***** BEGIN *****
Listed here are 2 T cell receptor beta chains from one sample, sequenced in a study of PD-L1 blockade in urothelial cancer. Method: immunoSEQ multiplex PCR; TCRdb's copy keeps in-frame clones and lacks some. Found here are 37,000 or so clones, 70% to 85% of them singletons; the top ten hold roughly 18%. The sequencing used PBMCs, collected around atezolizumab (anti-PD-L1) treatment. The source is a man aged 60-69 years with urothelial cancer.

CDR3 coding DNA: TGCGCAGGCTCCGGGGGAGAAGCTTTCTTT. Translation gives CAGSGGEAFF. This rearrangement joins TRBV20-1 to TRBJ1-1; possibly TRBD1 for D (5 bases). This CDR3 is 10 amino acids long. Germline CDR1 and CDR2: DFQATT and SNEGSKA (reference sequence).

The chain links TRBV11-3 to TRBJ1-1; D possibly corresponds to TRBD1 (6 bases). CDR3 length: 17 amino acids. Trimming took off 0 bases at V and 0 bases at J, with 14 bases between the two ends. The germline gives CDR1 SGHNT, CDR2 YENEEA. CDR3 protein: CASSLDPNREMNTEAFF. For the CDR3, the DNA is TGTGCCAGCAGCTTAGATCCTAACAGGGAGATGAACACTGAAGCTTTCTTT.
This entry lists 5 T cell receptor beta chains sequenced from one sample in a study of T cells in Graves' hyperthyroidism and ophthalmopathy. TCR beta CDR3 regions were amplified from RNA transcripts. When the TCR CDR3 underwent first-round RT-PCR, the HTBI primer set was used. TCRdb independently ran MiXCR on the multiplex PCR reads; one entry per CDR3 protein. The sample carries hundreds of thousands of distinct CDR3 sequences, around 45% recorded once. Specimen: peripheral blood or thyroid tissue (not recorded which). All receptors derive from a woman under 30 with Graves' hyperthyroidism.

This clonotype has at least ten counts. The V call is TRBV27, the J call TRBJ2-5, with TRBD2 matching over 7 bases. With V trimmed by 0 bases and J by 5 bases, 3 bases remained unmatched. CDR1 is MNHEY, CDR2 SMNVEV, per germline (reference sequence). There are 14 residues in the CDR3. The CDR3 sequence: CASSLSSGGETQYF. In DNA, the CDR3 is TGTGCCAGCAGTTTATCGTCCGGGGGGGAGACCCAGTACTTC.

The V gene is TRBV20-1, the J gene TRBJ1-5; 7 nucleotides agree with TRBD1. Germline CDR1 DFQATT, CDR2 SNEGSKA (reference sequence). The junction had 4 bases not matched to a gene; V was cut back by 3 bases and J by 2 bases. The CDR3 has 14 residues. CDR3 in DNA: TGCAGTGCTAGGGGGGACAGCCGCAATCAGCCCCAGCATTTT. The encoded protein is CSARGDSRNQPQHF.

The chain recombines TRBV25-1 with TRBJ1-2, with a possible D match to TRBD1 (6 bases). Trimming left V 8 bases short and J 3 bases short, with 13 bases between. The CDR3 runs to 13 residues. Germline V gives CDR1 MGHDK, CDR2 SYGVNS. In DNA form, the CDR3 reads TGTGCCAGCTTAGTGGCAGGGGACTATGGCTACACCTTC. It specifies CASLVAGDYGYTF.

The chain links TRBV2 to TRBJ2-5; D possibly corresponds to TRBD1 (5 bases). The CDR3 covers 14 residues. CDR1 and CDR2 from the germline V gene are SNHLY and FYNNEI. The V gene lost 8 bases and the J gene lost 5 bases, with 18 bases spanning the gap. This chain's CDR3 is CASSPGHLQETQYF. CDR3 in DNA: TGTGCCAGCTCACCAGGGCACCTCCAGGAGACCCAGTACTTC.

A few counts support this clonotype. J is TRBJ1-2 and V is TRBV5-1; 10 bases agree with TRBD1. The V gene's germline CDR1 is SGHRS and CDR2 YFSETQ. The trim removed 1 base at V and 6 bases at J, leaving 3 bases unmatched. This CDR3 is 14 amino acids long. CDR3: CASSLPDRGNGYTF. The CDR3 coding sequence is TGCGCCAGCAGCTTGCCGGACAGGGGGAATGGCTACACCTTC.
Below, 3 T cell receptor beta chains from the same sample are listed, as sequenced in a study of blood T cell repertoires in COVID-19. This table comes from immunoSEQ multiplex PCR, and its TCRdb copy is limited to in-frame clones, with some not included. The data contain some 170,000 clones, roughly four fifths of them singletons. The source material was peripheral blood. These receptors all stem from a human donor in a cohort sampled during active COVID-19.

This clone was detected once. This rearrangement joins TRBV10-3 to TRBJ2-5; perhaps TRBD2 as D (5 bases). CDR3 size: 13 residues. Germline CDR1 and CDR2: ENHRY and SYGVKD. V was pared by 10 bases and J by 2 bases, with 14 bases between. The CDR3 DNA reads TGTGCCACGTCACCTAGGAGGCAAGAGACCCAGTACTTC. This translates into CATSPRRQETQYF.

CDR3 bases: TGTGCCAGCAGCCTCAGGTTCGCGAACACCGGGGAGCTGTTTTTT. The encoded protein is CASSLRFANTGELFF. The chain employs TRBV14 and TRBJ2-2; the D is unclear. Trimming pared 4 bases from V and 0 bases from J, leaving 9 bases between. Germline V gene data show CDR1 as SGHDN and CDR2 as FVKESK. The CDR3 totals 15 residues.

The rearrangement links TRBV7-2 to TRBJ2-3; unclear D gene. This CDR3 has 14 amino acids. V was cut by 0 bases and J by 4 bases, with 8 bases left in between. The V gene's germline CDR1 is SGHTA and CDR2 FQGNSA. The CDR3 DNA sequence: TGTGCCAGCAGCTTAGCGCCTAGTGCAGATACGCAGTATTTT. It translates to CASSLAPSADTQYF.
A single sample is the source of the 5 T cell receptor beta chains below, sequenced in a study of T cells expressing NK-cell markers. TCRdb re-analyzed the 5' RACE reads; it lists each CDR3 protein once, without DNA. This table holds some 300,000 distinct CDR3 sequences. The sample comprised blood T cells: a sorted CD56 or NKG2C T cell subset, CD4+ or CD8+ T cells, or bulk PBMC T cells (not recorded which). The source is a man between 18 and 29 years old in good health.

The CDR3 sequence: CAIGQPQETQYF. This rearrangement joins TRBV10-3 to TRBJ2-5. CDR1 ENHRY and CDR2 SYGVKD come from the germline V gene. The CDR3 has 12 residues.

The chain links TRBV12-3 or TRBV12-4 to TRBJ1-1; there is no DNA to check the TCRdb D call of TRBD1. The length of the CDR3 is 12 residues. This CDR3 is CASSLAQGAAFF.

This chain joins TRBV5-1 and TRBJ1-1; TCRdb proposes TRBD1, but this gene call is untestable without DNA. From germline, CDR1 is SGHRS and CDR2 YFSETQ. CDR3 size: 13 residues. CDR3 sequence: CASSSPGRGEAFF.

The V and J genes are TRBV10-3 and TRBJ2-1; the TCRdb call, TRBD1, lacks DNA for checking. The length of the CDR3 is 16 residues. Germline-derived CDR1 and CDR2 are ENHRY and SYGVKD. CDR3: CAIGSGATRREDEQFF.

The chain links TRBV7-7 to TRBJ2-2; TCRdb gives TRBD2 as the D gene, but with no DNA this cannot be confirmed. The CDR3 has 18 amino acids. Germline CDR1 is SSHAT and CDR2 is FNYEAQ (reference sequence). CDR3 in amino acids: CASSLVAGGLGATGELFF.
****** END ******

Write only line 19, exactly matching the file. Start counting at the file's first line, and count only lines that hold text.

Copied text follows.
The chain links TRBV7-7 to TRBJ2-2; TCRdb gives TRBD2 as the D gene, but with no DNA this cannot be confirmed. The CDR3 has 18 amino acids. Germline CDR1 is SSHAT and CDR2 is FNYEAQ (reference sequence). CDR3 in amino acids: CASSLVAGGLGATGELFF.